Individuals affiliated with the Proud Boys have denied sending the threatening emails, with Proud Boy leader Enrique Tarrio telling CBS News on Wednesday that he had contacted the FBI and officials in Alachua County, Florida about the emails. 

The Lawyers Committee for Civil Rights received roughly 80 complaints as of Wednesday about potential voter intimidation stemming from the malicious emails, with the lion’s share coming from Florida, some from Alaska and one from Arizona, the group’s president and executive director Kristen Clarke told The Hill on Wednesday. Arizona, like Florida, is a key swing state in the election.

“Sadly, we see voter intimidation rear its ugly head in our elections. We are on alert this season given the racially charged atmosphere across the country and the rise in white supremacist activity,” Clarke said.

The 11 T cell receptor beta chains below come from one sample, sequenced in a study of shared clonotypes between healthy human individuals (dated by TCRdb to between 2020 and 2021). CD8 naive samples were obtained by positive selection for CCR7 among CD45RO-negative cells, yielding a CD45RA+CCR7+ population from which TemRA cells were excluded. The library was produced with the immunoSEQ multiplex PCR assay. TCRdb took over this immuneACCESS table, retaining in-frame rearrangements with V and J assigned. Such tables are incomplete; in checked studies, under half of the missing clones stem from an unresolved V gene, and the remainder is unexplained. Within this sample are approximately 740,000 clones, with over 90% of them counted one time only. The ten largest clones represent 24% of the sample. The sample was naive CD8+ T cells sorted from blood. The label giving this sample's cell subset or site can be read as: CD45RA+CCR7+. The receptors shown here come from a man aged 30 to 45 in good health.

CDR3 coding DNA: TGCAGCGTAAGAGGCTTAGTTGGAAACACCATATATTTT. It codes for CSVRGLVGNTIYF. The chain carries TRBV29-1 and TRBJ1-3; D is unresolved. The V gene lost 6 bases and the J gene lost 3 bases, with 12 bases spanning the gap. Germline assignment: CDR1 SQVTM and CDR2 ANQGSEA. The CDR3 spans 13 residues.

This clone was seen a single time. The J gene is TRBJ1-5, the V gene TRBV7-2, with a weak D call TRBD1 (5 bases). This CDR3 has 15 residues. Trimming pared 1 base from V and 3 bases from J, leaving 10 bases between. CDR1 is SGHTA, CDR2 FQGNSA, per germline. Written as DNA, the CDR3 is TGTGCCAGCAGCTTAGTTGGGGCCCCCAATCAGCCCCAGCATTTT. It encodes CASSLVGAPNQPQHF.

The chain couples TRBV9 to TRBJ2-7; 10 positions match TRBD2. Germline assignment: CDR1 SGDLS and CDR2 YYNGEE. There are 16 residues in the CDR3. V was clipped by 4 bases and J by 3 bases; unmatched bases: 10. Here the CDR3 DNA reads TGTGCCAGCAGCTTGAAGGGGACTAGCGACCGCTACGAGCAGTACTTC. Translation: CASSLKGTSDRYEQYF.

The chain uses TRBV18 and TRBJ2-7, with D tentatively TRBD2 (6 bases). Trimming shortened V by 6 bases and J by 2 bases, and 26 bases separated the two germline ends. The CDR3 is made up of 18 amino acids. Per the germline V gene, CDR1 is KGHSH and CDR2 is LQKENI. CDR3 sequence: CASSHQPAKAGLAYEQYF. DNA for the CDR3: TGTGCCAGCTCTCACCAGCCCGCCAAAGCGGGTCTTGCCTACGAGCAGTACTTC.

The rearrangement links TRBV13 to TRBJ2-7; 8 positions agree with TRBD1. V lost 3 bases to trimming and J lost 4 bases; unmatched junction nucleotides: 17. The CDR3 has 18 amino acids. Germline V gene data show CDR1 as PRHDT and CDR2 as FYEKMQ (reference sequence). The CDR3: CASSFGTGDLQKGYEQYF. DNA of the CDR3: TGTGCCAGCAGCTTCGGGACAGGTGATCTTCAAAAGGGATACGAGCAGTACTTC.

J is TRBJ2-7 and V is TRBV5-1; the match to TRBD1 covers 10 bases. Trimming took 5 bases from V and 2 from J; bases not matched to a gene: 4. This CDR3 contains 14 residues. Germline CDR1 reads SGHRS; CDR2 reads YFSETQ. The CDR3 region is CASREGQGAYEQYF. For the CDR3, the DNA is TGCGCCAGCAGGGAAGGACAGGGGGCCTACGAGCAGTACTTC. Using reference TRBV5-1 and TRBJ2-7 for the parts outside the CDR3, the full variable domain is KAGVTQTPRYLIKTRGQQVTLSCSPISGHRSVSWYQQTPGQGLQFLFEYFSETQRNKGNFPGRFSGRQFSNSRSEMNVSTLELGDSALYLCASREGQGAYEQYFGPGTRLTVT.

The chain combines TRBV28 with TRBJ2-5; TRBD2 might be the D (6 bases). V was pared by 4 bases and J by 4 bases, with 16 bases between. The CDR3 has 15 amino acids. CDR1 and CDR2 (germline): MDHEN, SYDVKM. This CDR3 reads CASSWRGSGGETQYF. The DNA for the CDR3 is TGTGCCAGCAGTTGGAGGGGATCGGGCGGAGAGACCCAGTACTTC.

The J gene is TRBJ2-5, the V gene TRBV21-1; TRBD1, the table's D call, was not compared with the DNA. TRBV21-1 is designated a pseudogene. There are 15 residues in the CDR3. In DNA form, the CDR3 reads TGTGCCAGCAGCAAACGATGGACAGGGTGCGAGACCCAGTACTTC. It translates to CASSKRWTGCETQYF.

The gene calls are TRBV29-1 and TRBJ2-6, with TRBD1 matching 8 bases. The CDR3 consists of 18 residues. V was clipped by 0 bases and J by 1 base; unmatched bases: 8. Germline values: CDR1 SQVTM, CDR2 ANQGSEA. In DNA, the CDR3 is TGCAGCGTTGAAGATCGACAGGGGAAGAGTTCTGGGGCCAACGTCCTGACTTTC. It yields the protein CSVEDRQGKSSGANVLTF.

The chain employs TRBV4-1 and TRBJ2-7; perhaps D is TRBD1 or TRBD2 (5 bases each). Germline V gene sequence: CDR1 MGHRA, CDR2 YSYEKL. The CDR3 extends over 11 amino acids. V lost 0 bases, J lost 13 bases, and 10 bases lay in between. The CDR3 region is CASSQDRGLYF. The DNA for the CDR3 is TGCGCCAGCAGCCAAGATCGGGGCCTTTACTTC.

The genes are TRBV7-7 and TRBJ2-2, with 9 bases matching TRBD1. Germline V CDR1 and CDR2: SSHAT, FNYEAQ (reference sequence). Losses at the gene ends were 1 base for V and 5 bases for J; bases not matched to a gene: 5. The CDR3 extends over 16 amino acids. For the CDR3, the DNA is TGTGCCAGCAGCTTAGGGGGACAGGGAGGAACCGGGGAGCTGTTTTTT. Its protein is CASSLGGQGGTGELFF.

Read more here.


NICE KNOWING YOU QUIBI: Quibi Holdings LLC is shutting down, according to a Wall Street Journal report on Wednesday afternoon, with its demise coming just 26 months after it launched amid high expectations in August 2018.

Quibi, which billed itself as presenting "fresh content from today’s biggest stars — one quick bite at a time," raised a whopping $1.75 billion in funding before launching.

But the company struggled to maintain a foothold in an increasingly crowded mobile video space and chaotic news cycles.

According to a New York Times report in May, Quibi fell out of the top 50 most downloaded free iPhone apps, with only 1.3 million active users, well short of expectations.